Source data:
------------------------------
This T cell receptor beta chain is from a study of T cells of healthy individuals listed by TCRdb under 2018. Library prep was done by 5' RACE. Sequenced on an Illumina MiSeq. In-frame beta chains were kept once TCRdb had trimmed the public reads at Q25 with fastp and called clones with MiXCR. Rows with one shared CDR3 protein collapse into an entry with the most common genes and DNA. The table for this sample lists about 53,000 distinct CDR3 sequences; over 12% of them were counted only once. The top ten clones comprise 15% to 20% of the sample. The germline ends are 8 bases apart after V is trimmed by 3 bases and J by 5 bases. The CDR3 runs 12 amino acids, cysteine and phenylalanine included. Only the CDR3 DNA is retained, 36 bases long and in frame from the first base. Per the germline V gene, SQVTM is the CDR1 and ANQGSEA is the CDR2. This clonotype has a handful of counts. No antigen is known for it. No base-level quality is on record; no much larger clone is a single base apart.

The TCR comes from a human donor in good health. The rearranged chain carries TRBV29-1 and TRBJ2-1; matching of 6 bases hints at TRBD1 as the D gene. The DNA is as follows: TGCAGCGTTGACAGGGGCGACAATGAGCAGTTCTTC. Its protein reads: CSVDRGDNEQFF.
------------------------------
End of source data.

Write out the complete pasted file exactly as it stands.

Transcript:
This T cell receptor beta chain is from a study of T cells of healthy individuals listed by TCRdb under 2018. Library prep was done by 5' RACE. Sequenced on an Illumina MiSeq. In-frame beta chains were kept once TCRdb had trimmed the public reads at Q25 with fastp and called clones with MiXCR. Rows with one shared CDR3 protein collapse into an entry with the most common genes and DNA. The table for this sample lists about 53,000 distinct CDR3 sequences; over 12% of them were counted only once. The top ten clones comprise 15% to 20% of the sample. The germline ends are 8 bases apart after V is trimmed by 3 bases and J by 5 bases. The CDR3 runs 12 amino acids, cysteine and phenylalanine included. Only the CDR3 DNA is retained, 36 bases long and in frame from the first base. Per the germline V gene, SQVTM is the CDR1 and ANQGSEA is the CDR2. This clonotype has a handful of counts. No antigen is known for it. No base-level quality is on record; no much larger clone is a single base apart.

The TCR comes from a human donor in good health. The rearranged chain carries TRBV29-1 and TRBJ2-1; matching of 6 bases hints at TRBD1 as the D gene. The DNA is as follows: TGCAGCGTTGACAGGGGCGACAATGAGCAGTTCTTC. Its protein reads: CSVDRGDNEQFF.